On the other hand, Yvette Cooper produced a quietly effective performance, though some critics felt the economy of her play was excessively understated. There is a whole host of rising women stars wondering if they might be ready for the big time, and Cooper might need to show a little more pizzazz if she wants to stay the star.

Own goals not galore

Few terrible errors for the red team in Manchester, except for one foolish fan who decided it would be a great idea to heckle one of the academy squad. No one wants that kind of support, and the condemnations came in thick and fast. Still, one fan saying the wrong thing is nothing compared to last time in Manchester, when the hattrick-winning former captain was booed.

On the wings

Noticeable energy on the left wing at this conference. Whether it was Paul Kenny and Len McCluskey putting in a tackle on Ed Balls early doors, or youth team sensation Owen Jones driving the crowds wild, there is an undeniable buzz on the left.

Yet we do not know yet whether the leftwingers are going to make it into the first team squad. They are staying quiet for now, but if the manager decides he needs to put pressure on his opponents by going through the centre, we might see the mercurial wingers expressing their frustrations in public.

Back in Westminster

As MPs gather back at Westminster, one significant backroom change is coming. We have got a new secretary of the parliamentary Labour party, a job which involves being secretary to the shadow cabinet, keeping the link between the front and back benches strong and giving Labour MPs campaign ammunition for re-election.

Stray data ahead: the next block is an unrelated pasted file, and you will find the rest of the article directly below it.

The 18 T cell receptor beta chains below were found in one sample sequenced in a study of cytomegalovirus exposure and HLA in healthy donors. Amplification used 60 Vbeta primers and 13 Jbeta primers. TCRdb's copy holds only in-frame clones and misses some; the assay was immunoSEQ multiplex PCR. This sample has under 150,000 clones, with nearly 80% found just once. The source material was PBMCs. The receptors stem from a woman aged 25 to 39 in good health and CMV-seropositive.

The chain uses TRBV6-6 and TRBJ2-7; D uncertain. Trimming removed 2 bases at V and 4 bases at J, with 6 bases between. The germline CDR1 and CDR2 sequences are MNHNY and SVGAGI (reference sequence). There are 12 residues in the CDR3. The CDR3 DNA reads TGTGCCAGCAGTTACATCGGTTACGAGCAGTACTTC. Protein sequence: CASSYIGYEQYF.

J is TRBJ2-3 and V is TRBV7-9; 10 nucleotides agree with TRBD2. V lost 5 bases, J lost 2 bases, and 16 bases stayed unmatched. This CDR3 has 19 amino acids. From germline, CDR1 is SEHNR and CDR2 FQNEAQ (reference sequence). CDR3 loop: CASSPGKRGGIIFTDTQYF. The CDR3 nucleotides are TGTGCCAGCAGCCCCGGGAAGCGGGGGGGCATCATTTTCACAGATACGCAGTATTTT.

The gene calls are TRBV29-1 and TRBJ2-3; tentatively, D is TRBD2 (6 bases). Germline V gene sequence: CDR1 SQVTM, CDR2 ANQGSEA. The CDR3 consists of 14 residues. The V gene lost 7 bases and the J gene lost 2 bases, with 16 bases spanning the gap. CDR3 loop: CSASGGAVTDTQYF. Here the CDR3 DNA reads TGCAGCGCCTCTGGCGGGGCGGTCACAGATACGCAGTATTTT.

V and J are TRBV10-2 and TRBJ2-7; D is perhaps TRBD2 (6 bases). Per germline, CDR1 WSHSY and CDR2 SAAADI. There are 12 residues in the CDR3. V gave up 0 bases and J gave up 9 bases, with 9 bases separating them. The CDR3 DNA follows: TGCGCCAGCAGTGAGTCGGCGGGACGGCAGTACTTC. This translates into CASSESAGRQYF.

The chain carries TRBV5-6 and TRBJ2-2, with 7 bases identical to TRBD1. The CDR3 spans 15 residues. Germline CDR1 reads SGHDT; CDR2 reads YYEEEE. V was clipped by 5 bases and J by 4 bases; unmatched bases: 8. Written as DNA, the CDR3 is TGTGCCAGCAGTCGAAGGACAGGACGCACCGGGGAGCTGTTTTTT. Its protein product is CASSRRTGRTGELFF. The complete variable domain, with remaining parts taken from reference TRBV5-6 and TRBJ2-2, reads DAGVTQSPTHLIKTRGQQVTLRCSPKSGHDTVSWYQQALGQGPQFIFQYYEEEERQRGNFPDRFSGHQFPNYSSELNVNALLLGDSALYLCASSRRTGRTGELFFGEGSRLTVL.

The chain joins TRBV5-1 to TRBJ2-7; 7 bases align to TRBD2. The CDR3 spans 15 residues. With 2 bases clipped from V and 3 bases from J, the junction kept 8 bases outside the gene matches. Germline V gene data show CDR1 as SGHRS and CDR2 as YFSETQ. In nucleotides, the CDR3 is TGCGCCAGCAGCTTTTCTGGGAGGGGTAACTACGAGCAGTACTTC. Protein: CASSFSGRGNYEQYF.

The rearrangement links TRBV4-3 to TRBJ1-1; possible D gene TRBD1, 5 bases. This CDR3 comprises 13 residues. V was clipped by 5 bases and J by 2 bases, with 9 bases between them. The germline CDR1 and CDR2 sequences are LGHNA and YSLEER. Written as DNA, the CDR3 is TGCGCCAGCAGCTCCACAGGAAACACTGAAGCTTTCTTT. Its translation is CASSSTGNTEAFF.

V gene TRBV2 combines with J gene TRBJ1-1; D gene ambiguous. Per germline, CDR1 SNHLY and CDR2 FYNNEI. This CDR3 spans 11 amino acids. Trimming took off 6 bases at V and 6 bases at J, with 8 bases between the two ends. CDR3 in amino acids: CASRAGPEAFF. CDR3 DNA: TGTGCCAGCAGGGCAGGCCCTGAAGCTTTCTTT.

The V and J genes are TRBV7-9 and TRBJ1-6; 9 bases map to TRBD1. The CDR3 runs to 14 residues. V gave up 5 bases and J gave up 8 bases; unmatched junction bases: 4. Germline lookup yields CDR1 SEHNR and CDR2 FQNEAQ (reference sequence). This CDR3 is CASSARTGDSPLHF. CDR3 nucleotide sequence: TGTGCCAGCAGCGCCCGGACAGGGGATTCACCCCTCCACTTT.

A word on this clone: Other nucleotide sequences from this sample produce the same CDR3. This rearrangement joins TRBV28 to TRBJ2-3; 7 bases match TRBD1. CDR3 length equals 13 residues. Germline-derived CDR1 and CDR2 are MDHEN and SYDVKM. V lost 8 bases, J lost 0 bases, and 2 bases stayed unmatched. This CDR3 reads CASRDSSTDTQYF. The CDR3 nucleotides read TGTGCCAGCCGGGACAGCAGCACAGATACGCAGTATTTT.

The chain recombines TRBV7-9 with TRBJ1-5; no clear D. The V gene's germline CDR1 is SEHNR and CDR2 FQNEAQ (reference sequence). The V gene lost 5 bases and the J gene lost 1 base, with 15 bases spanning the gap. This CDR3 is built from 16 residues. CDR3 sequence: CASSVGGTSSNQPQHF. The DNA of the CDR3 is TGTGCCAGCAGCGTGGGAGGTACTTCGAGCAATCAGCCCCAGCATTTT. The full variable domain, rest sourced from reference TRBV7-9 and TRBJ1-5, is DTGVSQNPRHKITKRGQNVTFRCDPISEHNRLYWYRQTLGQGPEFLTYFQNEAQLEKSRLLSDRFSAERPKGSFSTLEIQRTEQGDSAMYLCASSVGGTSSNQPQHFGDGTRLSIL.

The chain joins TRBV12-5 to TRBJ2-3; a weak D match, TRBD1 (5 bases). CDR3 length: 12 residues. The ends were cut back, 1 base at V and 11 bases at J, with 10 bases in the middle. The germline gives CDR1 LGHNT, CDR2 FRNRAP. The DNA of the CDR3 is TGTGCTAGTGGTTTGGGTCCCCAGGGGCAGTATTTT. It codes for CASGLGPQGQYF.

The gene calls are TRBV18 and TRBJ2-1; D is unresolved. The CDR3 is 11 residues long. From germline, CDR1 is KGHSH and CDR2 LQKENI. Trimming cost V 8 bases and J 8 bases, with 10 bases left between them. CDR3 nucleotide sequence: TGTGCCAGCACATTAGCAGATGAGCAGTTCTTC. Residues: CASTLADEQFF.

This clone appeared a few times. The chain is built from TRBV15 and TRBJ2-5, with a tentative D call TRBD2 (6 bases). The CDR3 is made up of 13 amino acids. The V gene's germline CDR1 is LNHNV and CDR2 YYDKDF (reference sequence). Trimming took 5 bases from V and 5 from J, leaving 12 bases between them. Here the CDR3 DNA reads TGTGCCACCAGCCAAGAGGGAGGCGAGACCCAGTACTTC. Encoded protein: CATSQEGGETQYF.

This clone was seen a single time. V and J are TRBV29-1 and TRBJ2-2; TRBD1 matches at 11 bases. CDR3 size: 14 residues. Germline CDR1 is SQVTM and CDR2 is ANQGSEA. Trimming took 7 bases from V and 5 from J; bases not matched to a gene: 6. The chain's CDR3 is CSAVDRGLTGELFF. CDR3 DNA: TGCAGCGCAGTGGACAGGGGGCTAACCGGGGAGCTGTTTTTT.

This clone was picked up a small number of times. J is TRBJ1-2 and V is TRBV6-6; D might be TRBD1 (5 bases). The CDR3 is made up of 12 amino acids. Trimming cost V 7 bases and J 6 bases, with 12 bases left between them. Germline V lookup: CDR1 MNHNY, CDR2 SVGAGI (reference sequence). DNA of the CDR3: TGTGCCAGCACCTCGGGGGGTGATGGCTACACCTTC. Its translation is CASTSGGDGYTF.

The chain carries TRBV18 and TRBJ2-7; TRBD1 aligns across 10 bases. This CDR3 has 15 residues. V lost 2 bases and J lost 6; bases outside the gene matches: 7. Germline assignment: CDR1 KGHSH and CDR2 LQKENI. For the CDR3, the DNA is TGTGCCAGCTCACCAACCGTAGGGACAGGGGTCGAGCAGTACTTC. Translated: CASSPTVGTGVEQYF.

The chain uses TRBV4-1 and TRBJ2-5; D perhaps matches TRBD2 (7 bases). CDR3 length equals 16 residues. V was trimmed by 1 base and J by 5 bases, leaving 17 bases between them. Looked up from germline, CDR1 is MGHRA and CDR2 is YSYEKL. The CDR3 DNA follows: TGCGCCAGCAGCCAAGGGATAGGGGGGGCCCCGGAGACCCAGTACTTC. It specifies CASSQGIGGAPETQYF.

The lucky man is former Hilary Benn adviser Wesley Ball, who was an early Miliband supporter and is also a former Labour staffer and aide to Lambeth leader Steve Reed. Ball will be taking over from the much-liked Martin O’Donovan, and his appointment completes the senior management shake-up of the Labour party under Iain McNicol.


Cartoon: Adrian Teal

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  • Ah yes, very boysy. Football – every public schoolboys sign of working class authenticity. See Ed Balls for details. Meanwhile, I couldn’t help noticing that neither Balls nor Miliband had any answer to questions about Labour’s reponsibility for what happened to the economy when they were in power. Miliband on Radio 5 said “oh come off it!”, Balls on Channel 4 news insisted on ignoring the question and listing Labours successes. My criticism here is not about Labour’s economic record (although there are plenty of those), my criticism is that Labour hasn’t found a form of words or way of talking about this that doesn’t sound embarrased and shifty. If they can’t do that they’re leaving their opponents an open goal. Oh yes – a football metaphor in the dying minutes of the game.

  • Boysy, Chris? Haven’t you noticed England’s great women’s team that often outperforms the men? Anyway, as a woman, I found the imagery quite amusing, a harmless alternative to personality politics.

  • kicked to death ? speaking of public schoolboys ,all their mummies and daddies stuffed their

    teddy funds on Treasure Island see ? then, there weren’t nuffink for kitty to lick the cream off

    cos see, kitty bunny and teddy aren’t psychic are they ? they didn’t know the big bad wolf

    had eaten granny ; really eaten her ! so granny could not be reconstituted ; wolfie couldn’t fertilise the new ground even ,no, granny has to be metabolised ,ooh er ! woolfie teddy bunny and kitty all have to grow up and play ball, nicely . Are those words any better .